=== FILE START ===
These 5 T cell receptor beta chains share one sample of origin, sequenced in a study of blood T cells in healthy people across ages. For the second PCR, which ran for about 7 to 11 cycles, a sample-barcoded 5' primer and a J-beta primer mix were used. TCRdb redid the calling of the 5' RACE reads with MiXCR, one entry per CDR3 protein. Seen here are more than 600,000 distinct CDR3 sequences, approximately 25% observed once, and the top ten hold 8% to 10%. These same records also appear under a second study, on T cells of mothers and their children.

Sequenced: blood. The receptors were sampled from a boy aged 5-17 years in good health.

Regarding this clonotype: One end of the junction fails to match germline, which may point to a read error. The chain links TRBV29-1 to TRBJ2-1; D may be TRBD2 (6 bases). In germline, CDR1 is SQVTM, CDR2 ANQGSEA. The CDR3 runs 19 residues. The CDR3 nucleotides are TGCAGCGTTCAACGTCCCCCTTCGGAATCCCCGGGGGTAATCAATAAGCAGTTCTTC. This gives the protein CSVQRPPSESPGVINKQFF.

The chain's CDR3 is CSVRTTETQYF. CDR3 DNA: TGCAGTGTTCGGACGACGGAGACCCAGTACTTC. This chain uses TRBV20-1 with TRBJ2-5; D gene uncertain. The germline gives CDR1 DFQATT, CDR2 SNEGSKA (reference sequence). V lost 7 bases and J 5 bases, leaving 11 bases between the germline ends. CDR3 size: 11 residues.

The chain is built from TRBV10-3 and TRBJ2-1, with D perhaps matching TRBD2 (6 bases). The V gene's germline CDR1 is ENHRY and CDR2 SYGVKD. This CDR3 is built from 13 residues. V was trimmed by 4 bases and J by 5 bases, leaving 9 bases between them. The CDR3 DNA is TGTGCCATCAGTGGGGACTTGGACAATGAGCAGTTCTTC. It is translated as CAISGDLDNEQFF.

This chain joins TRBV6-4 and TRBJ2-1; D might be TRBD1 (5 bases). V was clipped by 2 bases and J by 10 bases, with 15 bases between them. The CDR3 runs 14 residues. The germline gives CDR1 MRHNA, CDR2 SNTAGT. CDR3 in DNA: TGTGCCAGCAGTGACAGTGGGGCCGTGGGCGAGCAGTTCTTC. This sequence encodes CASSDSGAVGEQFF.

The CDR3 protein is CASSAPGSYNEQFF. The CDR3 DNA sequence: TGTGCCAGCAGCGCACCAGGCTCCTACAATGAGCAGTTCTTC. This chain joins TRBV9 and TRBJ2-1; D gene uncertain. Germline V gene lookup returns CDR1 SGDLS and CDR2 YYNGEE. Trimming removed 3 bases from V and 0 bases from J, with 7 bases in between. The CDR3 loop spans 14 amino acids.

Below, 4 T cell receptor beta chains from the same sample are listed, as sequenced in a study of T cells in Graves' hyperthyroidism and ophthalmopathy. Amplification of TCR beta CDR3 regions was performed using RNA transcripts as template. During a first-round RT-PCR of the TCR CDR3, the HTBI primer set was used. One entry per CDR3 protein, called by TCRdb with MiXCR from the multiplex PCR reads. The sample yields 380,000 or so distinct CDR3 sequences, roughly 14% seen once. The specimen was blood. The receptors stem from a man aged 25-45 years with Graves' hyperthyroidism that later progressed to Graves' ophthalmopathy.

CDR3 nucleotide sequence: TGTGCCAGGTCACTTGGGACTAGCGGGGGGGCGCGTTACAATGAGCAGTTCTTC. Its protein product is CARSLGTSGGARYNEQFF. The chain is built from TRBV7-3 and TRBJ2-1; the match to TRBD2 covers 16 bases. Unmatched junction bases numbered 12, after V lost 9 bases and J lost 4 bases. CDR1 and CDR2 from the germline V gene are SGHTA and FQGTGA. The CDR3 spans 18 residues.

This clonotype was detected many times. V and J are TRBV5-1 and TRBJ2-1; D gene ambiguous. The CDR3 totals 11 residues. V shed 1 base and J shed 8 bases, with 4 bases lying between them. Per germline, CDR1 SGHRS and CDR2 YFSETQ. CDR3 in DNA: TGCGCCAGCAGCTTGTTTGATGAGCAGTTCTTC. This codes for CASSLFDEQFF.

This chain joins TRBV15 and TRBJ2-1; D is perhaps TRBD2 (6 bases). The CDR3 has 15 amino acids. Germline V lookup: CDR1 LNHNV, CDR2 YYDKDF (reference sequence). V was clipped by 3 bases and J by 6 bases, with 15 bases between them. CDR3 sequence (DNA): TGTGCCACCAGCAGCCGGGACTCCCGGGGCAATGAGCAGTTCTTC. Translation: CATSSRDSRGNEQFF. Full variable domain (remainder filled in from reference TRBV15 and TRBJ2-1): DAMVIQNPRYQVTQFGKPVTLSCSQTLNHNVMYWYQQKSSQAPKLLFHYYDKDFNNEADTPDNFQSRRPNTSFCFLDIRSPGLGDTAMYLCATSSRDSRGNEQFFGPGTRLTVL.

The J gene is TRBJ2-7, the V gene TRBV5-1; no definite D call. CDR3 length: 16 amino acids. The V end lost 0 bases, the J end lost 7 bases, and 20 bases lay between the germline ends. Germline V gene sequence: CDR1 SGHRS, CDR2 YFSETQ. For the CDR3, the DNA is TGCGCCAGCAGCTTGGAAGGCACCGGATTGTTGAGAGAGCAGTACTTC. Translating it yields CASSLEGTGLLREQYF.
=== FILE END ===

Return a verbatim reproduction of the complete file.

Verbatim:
These 5 T cell receptor beta chains share one sample of origin, sequenced in a study of blood T cells in healthy people across ages. For the second PCR, which ran for about 7 to 11 cycles, a sample-barcoded 5' primer and a J-beta primer mix were used. TCRdb redid the calling of the 5' RACE reads with MiXCR, one entry per CDR3 protein. Seen here are more than 600,000 distinct CDR3 sequences, approximately 25% observed once, and the top ten hold 8% to 10%. These same records also appear under a second study, on T cells of mothers and their children.

Sequenced: blood. The receptors were sampled from a boy aged 5-17 years in good health.

Regarding this clonotype: One end of the junction fails to match germline, which may point to a read error. The chain links TRBV29-1 to TRBJ2-1; D may be TRBD2 (6 bases). In germline, CDR1 is SQVTM, CDR2 ANQGSEA. The CDR3 runs 19 residues. The CDR3 nucleotides are TGCAGCGTTCAACGTCCCCCTTCGGAATCCCCGGGGGTAATCAATAAGCAGTTCTTC. This gives the protein CSVQRPPSESPGVINKQFF.

The chain's CDR3 is CSVRTTETQYF. CDR3 DNA: TGCAGTGTTCGGACGACGGAGACCCAGTACTTC. This chain uses TRBV20-1 with TRBJ2-5; D gene uncertain. The germline gives CDR1 DFQATT, CDR2 SNEGSKA (reference sequence). V lost 7 bases and J 5 bases, leaving 11 bases between the germline ends. CDR3 size: 11 residues.

The chain is built from TRBV10-3 and TRBJ2-1, with D perhaps matching TRBD2 (6 bases). The V gene's germline CDR1 is ENHRY and CDR2 SYGVKD. This CDR3 is built from 13 residues. V was trimmed by 4 bases and J by 5 bases, leaving 9 bases between them. The CDR3 DNA is TGTGCCATCAGTGGGGACTTGGACAATGAGCAGTTCTTC. It is translated as CAISGDLDNEQFF.

This chain joins TRBV6-4 and TRBJ2-1; D might be TRBD1 (5 bases). V was clipped by 2 bases and J by 10 bases, with 15 bases between them. The CDR3 runs 14 residues. The germline gives CDR1 MRHNA, CDR2 SNTAGT. CDR3 in DNA: TGTGCCAGCAGTGACAGTGGGGCCGTGGGCGAGCAGTTCTTC. This sequence encodes CASSDSGAVGEQFF.

The CDR3 protein is CASSAPGSYNEQFF. The CDR3 DNA sequence: TGTGCCAGCAGCGCACCAGGCTCCTACAATGAGCAGTTCTTC. This chain joins TRBV9 and TRBJ2-1; D gene uncertain. Germline V gene lookup returns CDR1 SGDLS and CDR2 YYNGEE. Trimming removed 3 bases from V and 0 bases from J, with 7 bases in between. The CDR3 loop spans 14 amino acids.

Below, 4 T cell receptor beta chains from the same sample are listed, as sequenced in a study of T cells in Graves' hyperthyroidism and ophthalmopathy. Amplification of TCR beta CDR3 regions was performed using RNA transcripts as template. During a first-round RT-PCR of the TCR CDR3, the HTBI primer set was used. One entry per CDR3 protein, called by TCRdb with MiXCR from the multiplex PCR reads. The sample yields 380,000 or so distinct CDR3 sequences, roughly 14% seen once. The specimen was blood. The receptors stem from a man aged 25-45 years with Graves' hyperthyroidism that later progressed to Graves' ophthalmopathy.

CDR3 nucleotide sequence: TGTGCCAGGTCACTTGGGACTAGCGGGGGGGCGCGTTACAATGAGCAGTTCTTC. Its protein product is CARSLGTSGGARYNEQFF. The chain is built from TRBV7-3 and TRBJ2-1; the match to TRBD2 covers 16 bases. Unmatched junction bases numbered 12, after V lost 9 bases and J lost 4 bases. CDR1 and CDR2 from the germline V gene are SGHTA and FQGTGA. The CDR3 spans 18 residues.

This clonotype was detected many times. V and J are TRBV5-1 and TRBJ2-1; D gene ambiguous. The CDR3 totals 11 residues. V shed 1 base and J shed 8 bases, with 4 bases lying between them. Per germline, CDR1 SGHRS and CDR2 YFSETQ. CDR3 in DNA: TGCGCCAGCAGCTTGTTTGATGAGCAGTTCTTC. This codes for CASSLFDEQFF.

This chain joins TRBV15 and TRBJ2-1; D is perhaps TRBD2 (6 bases). The CDR3 has 15 amino acids. Germline V lookup: CDR1 LNHNV, CDR2 YYDKDF (reference sequence). V was clipped by 3 bases and J by 6 bases, with 15 bases between them. CDR3 sequence (DNA): TGTGCCACCAGCAGCCGGGACTCCCGGGGCAATGAGCAGTTCTTC. Translation: CATSSRDSRGNEQFF. Full variable domain (remainder filled in from reference TRBV15 and TRBJ2-1): DAMVIQNPRYQVTQFGKPVTLSCSQTLNHNVMYWYQQKSSQAPKLLFHYYDKDFNNEADTPDNFQSRRPNTSFCFLDIRSPGLGDTAMYLCATSSRDSRGNEQFFGPGTRLTVL.

The J gene is TRBJ2-7, the V gene TRBV5-1; no definite D call. CDR3 length: 16 amino acids. The V end lost 0 bases, the J end lost 7 bases, and 20 bases lay between the germline ends. Germline V gene sequence: CDR1 SGHRS, CDR2 YFSETQ. For the CDR3, the DNA is TGCGCCAGCAGCTTGGAAGGCACCGGATTGTTGAGAGAGCAGTACTTC. Translating it yields CASSLEGTGLLREQYF.